When the Union Defence Force was formed in 1912, no provision was made for a chaplaincy, but after Smuts received many letters from the five main Christian denominationsto appoint chaplains, this was eventually realised when war broke out in 1914, but it would take until 1970 for the chaplaincy to be officially recognised in the South African military structure. Smuts had always travelled with a Greek and Hebrew Bible in his saddle bag, whilst Kitchener, who was also a devout believer, had been a little more open regarding his faith in his earlier days. Whilst mapping Palestine in 1876, Kitchener had joined the Army Guild of the Holy Standard as it supported the Anglican Sect and so remained a silent member for life. His experiences in Palestine, mixing with Muslims and Jews, as well as working with Biblical scripts, learning Arabic and Hebrew, gave him a cultural understanding few others had.

Smuts saw religion and politics as intertwined, whilst Kitchener saw religion as a separate entity. When Kitchener defeated the Madhi at Omdurman, he insisted on having a memorial service, supported by four chaplains from the Church of England, Roman Catholic, Presbyterian and Methodist Sects. When English missionaries arrived in Khartoum, they were not allowed to set up mission schools as it interfered with Islam, but could support the British forces in the town. By December 1899,there were 83 Chaplains in the British forces, of which 28 were in South Africa, and the others in various garrisons around the British Empire and the general rule of thumb was one chaplain for every 1,000 men.

The general rule of thumb was one chaplain for every 1,000 men.

Once a Chaplain was deemed suitable for military service, he had to undergo a military medical. Not all candidates were successful. Lord Roberts’ personal Chaplain had failed his medical, and in his place came Reverend Henry Tudway Coney, who was a 4th Class Chaplain. Army Officers disliked a Chaplain who wanted to be a military officer. They disliked them wearing a uniform and wanted them to be simple clergymen, to infinitely have more power over the men. “If you go to a man dressed as a Colonel, then he treats you officially, but go as a simple Chaplain,and you will be able to get to the heart of the man.”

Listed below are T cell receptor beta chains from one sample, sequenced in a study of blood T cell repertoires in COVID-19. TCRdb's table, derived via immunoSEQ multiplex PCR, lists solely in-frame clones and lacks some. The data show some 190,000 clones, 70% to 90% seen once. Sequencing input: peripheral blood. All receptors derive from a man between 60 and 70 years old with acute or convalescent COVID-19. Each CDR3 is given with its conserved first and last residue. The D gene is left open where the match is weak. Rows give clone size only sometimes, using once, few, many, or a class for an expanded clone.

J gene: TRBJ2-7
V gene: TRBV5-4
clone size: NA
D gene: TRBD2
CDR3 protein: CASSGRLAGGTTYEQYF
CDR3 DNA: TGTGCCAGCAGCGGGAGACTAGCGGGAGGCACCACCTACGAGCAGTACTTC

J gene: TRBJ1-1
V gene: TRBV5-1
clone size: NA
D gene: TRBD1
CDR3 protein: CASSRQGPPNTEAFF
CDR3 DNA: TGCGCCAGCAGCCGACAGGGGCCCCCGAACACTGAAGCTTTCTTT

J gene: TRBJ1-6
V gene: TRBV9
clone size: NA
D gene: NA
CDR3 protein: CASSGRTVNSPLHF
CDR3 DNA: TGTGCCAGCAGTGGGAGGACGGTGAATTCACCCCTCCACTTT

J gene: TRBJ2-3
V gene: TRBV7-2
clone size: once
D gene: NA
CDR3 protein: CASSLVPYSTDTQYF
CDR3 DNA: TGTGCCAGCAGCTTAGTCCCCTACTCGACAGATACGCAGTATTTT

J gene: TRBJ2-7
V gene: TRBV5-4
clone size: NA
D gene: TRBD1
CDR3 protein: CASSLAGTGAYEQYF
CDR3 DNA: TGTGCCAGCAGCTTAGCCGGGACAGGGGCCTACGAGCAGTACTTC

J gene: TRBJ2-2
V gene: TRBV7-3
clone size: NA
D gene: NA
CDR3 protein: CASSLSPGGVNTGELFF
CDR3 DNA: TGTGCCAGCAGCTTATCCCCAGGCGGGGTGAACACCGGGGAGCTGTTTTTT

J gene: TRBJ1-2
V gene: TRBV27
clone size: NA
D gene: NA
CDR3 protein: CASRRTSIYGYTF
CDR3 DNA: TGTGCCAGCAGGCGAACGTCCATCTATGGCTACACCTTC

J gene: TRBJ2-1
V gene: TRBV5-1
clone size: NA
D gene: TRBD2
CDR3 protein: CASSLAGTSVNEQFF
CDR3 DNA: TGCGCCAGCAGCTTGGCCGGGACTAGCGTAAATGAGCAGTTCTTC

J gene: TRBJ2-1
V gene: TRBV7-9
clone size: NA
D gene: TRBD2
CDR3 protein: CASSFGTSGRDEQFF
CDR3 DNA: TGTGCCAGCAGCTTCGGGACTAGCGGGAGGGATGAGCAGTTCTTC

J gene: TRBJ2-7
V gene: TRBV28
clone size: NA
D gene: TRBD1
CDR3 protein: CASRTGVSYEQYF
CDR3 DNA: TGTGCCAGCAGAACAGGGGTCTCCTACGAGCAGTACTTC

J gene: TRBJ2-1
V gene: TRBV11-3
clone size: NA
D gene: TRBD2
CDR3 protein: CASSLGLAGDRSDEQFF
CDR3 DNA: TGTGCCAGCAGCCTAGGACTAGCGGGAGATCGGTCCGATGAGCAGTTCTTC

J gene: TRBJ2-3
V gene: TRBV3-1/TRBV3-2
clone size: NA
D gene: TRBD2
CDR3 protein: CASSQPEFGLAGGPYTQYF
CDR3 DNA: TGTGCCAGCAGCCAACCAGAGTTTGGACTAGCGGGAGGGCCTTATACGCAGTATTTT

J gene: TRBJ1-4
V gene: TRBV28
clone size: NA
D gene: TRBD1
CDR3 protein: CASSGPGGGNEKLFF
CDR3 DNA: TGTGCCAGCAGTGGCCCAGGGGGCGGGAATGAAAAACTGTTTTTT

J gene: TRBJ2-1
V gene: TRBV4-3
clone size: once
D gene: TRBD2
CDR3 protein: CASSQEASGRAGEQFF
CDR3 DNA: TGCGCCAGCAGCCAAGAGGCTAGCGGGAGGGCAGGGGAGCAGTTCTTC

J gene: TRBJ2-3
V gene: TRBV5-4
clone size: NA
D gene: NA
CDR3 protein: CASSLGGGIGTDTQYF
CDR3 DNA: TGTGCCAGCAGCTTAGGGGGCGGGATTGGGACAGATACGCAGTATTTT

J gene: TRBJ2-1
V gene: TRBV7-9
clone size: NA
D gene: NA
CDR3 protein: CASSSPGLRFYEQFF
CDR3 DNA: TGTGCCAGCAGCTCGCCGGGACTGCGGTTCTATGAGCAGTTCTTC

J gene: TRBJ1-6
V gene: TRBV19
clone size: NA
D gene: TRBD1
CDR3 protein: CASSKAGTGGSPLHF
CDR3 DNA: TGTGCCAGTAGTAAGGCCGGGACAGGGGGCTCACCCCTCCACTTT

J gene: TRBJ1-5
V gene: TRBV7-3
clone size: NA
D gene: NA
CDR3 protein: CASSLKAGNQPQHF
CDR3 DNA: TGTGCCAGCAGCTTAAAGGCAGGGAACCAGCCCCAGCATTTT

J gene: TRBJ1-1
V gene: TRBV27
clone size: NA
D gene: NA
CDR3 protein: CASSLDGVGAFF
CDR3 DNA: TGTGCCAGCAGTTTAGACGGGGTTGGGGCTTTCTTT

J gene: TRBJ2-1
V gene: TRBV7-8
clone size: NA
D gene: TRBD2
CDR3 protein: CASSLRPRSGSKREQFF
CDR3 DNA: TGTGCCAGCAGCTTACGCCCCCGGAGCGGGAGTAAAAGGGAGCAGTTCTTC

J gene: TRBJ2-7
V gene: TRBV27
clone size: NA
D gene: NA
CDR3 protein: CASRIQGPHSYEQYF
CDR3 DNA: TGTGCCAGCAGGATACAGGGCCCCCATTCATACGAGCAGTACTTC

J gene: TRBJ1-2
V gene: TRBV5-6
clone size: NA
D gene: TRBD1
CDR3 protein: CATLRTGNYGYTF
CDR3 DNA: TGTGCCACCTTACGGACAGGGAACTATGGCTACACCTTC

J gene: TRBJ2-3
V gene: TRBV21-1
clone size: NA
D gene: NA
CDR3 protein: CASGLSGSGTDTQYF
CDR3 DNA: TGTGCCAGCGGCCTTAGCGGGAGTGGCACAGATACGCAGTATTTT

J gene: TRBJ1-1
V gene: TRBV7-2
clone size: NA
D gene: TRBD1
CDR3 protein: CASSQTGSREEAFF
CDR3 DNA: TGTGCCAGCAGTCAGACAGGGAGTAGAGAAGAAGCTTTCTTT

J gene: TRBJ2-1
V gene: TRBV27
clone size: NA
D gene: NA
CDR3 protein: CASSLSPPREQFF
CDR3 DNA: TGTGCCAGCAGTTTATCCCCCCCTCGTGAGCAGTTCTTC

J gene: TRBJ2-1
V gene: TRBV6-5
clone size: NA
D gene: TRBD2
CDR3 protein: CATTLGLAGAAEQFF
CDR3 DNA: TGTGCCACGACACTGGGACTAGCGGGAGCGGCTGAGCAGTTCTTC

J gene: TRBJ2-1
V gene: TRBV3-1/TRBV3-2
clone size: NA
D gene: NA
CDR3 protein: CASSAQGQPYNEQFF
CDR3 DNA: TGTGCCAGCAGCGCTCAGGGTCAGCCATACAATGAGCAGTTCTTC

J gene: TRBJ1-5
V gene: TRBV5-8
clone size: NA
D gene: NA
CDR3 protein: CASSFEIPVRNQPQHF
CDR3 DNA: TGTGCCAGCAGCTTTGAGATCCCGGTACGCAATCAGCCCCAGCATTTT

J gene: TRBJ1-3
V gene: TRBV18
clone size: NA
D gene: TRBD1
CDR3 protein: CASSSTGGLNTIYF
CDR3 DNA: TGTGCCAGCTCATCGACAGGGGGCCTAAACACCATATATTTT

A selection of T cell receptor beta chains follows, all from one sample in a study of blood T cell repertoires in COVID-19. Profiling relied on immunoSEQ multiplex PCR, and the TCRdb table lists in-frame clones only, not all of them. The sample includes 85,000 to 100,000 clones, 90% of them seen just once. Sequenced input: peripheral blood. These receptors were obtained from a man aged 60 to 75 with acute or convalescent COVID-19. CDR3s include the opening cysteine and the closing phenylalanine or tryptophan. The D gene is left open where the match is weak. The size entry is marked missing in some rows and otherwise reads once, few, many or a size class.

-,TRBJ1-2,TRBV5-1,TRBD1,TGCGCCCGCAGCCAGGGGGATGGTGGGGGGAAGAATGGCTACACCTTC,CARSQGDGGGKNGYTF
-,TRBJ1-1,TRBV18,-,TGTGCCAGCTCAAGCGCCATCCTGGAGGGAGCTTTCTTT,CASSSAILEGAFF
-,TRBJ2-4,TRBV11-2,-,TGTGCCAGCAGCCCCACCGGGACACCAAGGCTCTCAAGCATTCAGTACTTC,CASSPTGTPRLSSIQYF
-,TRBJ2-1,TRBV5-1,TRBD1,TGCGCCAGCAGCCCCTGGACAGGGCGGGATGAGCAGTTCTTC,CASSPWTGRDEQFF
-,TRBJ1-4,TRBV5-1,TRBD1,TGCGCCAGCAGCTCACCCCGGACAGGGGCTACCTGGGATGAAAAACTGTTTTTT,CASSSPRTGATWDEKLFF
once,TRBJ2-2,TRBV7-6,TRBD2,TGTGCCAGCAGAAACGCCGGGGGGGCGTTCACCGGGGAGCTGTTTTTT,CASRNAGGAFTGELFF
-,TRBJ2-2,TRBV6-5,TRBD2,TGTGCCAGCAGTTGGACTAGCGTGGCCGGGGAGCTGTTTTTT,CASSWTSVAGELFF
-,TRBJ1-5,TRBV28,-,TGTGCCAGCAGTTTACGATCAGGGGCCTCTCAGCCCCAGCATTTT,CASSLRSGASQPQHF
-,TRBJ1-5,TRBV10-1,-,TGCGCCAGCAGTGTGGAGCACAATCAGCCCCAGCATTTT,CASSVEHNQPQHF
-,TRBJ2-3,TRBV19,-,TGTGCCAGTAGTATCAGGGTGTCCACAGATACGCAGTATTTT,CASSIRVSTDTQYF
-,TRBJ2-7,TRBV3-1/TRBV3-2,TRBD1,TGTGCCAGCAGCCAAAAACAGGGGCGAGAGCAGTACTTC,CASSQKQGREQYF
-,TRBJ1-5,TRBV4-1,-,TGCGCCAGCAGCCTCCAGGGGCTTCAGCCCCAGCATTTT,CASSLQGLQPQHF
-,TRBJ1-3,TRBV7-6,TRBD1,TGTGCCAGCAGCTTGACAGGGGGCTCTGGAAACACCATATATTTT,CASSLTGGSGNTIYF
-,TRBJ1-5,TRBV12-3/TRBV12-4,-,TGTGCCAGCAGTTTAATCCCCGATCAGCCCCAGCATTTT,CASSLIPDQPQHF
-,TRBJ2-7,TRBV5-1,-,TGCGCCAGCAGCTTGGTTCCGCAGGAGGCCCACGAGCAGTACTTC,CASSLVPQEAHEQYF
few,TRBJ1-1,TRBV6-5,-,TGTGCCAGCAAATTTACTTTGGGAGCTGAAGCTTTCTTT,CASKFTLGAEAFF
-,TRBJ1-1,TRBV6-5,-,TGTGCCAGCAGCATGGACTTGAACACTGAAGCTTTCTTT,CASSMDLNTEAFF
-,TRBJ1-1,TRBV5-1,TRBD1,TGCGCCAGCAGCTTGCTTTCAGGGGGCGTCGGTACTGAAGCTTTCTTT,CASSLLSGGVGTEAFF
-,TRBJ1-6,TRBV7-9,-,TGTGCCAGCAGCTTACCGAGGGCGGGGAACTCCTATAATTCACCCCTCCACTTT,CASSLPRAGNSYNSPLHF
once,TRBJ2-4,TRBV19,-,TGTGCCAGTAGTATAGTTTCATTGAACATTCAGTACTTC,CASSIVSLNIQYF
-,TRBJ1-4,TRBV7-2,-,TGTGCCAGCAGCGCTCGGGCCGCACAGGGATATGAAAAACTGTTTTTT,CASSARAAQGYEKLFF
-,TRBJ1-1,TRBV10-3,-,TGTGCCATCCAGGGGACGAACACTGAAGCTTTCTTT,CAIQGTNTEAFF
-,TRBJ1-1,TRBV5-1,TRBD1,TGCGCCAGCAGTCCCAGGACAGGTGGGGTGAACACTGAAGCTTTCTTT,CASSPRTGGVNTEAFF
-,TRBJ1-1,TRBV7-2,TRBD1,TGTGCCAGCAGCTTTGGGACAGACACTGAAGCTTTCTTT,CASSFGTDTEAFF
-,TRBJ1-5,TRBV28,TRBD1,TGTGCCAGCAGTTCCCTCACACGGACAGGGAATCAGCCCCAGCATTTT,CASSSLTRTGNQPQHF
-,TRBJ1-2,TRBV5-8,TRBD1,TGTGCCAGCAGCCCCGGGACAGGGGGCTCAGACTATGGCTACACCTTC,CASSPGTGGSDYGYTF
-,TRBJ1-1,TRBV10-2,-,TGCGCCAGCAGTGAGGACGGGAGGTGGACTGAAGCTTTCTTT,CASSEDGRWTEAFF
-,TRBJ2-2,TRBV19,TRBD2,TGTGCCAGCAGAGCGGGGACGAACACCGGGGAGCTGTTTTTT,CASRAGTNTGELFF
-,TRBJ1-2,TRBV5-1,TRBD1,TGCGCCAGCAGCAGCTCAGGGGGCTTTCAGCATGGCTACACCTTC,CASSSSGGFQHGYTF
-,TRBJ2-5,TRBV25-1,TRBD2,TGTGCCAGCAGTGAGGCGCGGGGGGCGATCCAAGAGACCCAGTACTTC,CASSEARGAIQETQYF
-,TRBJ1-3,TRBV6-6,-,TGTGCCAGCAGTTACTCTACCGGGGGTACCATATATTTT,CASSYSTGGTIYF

During the Anglo-Boer War, Military Chaplains suffered the same hardships as the men. One Army Chaplain described part of his journey across the veld, that it took eighteen hours to get to Kroonstad from Bloemfontein, so he had plenty of time to have a chat with the men guarding at the different posts. He had never experienced so hearty a welcome as a Priest, nor did he ever witness so keen a pleasure at the prospect of a service as they had not seen a Chaplain for several months. During the severe fighting that took place between the 16th and 18th of February, and before the surrender of General Cronje and his 4,000 men, Reverend Blackbourne attended to the wounded on the front at great personal risk. He was with General Knox when he was wounded and never left his side throughout the bitter cold night, returning in the morning with most exhausted workers.

Reverend Hill faced challenges of his own at the Battle of Modder River where he stayed with the wounded. Getting a burying party was out of the question as the sun acted quickly on the corpses. Everyone was busy, no-one had spades and still the sun shone. At last, he spotted a deep, empty well, into which he lowered 5 men, holding a funeral service as they were lowered. An earthen layer then covered the corpses, after which a horse was buried, and hardly had the horse been buried, when four more corpses needed burying, after which the well was filled to the top and a cross placed over.